The central absorbent assembly 32 of the illustrated embodiment comprises an outer cover 40 and a bodyside liner 42 (FIGS. 2 and 4) connected to the outer cover in a superposed relation by suitable means such as adhesives, ultrasonic bonds, thermal bonds or other conventional techniques. An absorbent structure 44 (FIG. 4) is disposed between the outer cover and the bodyside liner. A pair of containment flaps 46 (FIG. 4) is secured to the bodyside liner 42 for inhibiting the lateral flow of body exudates. The central absorbent assembly 32 has opposite ends which form portions of the front and back waist edges 38 and 39, and opposite side edges 47 which form portions of the side edges 36 of the training pants 20 (FIGS. 3 and 4).

The absorbent assembly 32 and side panels 34, 134 may comprise two or more separate elements, as shown in FIGS. 1 and 2, or they may be integrally formed. Integrally formed side panels 34, 134 and absorbent assembly 32 would comprise at least some common materials, such as the bodyside liner, flap composite, outer cover, other materials and/or combinations thereof, and could define a one-piece elastic, stretchable, or nonstretchable pants 20. For further reference, arrows 48 and 49 in FIGS. 3 and 4 depict the orientation of a longitudinal axis and a transverse or lateral axis, respectively, of the training pants 20.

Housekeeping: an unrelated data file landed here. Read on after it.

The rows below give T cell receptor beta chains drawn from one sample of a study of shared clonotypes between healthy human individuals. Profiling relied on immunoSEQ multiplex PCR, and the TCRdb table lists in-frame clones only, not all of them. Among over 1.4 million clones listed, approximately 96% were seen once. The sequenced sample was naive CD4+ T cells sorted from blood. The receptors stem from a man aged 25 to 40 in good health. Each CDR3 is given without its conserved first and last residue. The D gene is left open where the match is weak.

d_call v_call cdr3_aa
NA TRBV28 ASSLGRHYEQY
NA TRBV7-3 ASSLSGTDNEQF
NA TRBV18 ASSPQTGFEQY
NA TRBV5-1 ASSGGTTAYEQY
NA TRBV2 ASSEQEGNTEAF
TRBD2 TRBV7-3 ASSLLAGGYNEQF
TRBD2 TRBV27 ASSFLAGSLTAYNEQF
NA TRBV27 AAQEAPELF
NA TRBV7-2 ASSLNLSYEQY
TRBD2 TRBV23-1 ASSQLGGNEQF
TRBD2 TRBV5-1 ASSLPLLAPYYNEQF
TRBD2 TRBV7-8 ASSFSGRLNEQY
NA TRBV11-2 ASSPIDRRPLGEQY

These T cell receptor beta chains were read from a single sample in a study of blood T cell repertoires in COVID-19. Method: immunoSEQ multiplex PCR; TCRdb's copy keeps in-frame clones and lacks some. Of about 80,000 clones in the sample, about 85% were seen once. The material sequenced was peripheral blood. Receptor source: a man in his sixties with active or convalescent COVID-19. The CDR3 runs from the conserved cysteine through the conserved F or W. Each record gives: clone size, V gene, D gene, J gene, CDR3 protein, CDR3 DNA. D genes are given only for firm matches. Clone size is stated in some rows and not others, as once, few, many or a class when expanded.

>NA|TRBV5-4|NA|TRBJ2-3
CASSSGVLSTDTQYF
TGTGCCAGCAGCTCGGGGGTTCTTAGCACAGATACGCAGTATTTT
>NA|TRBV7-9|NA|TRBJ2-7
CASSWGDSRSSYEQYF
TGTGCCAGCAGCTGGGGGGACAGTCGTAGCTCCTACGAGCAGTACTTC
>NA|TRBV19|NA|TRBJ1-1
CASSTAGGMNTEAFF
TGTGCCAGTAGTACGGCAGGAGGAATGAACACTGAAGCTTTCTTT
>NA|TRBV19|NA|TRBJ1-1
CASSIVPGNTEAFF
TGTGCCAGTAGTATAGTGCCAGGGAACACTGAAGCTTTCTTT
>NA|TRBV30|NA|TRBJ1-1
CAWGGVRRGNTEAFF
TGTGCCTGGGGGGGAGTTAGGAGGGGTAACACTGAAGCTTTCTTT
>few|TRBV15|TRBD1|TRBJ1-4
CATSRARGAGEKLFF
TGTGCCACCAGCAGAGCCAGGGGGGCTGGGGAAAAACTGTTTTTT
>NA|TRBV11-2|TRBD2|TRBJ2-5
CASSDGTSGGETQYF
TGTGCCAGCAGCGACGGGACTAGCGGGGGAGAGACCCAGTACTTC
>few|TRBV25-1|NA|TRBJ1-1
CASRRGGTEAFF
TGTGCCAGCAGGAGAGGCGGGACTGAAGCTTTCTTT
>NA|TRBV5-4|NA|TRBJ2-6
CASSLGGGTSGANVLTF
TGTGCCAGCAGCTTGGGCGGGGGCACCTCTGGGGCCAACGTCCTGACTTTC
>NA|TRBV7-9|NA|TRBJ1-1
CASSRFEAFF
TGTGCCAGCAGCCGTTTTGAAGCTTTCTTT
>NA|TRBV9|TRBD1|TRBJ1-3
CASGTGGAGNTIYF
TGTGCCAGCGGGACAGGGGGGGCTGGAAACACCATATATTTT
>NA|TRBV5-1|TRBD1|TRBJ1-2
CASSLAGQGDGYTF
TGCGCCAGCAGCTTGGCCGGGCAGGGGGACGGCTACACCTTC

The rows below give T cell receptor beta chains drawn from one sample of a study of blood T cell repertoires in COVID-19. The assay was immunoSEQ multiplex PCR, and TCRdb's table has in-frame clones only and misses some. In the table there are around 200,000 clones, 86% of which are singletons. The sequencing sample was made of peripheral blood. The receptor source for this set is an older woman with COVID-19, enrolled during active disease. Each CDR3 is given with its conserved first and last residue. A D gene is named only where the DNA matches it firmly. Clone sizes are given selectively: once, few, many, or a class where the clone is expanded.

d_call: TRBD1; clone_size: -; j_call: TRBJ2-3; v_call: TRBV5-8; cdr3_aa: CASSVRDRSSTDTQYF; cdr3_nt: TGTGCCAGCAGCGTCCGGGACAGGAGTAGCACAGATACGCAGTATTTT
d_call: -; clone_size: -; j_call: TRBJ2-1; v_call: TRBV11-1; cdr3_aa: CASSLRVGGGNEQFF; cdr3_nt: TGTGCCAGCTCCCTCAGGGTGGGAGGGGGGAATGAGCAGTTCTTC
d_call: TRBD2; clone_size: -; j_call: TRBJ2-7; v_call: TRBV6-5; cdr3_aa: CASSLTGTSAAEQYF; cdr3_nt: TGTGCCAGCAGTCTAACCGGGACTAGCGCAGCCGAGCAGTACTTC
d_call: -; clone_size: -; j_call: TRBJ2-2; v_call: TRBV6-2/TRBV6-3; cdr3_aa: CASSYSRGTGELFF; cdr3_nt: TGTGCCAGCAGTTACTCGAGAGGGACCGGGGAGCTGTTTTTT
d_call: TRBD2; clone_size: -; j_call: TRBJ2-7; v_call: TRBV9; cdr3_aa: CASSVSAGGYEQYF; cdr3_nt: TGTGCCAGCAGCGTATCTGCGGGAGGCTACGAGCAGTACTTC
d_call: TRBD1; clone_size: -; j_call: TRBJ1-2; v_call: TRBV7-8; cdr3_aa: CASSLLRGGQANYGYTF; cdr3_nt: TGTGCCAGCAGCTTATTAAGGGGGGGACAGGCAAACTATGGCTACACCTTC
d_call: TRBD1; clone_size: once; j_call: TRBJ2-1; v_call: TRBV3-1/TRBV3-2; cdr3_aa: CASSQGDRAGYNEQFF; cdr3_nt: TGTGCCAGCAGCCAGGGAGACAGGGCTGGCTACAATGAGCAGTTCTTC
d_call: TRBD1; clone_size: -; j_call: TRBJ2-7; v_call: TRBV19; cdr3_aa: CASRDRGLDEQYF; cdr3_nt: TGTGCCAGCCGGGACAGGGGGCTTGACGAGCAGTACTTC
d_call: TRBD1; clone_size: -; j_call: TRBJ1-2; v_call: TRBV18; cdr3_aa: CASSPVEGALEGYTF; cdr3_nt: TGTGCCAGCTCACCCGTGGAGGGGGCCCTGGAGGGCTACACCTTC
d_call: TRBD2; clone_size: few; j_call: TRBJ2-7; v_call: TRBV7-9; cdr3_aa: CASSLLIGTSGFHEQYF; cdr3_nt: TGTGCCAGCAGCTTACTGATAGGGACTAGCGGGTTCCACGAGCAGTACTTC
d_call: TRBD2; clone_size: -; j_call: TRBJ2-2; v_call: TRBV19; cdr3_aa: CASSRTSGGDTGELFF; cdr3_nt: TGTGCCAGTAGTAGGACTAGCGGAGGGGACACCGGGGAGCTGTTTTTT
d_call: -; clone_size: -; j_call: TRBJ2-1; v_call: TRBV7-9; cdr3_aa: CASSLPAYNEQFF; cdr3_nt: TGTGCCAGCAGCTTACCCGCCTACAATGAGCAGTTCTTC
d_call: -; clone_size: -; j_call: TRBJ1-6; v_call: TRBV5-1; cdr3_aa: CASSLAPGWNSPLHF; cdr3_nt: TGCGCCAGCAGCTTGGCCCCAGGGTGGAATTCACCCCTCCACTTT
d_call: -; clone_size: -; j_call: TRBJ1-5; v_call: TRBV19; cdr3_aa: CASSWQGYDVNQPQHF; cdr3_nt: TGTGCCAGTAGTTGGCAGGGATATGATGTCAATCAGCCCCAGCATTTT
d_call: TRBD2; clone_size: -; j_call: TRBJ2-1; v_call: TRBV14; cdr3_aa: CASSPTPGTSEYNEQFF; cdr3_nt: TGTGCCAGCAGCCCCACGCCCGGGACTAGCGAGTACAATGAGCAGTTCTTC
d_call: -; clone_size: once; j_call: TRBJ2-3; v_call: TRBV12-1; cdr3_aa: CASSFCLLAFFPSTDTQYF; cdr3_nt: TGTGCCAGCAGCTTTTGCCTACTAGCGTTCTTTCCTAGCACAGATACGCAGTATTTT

With the training pants 20 in the fastened condition as illustrated fully in FIG. 1 and partially in FIG. 2, the front and back side panels 34, 134 are attached to each other by a primary, or article fastening system 80 to define the pre-assembled three-dimensional wear configuration of the pants, having a waist opening 50 and a pair of leg openings 52. The front waist region 22 comprises the portion of the training pants 20 which, when worn, is positioned at least in part on the front of the wearer while the back waist region 24 comprises the portion of the training pants which is positioned at least in part on the back of the wearer. The crotch region 26 of the training pants 20 comprises the portion of the training pants 20 which is positioned between the legs of the wearer and covers the lower torso of the wearer.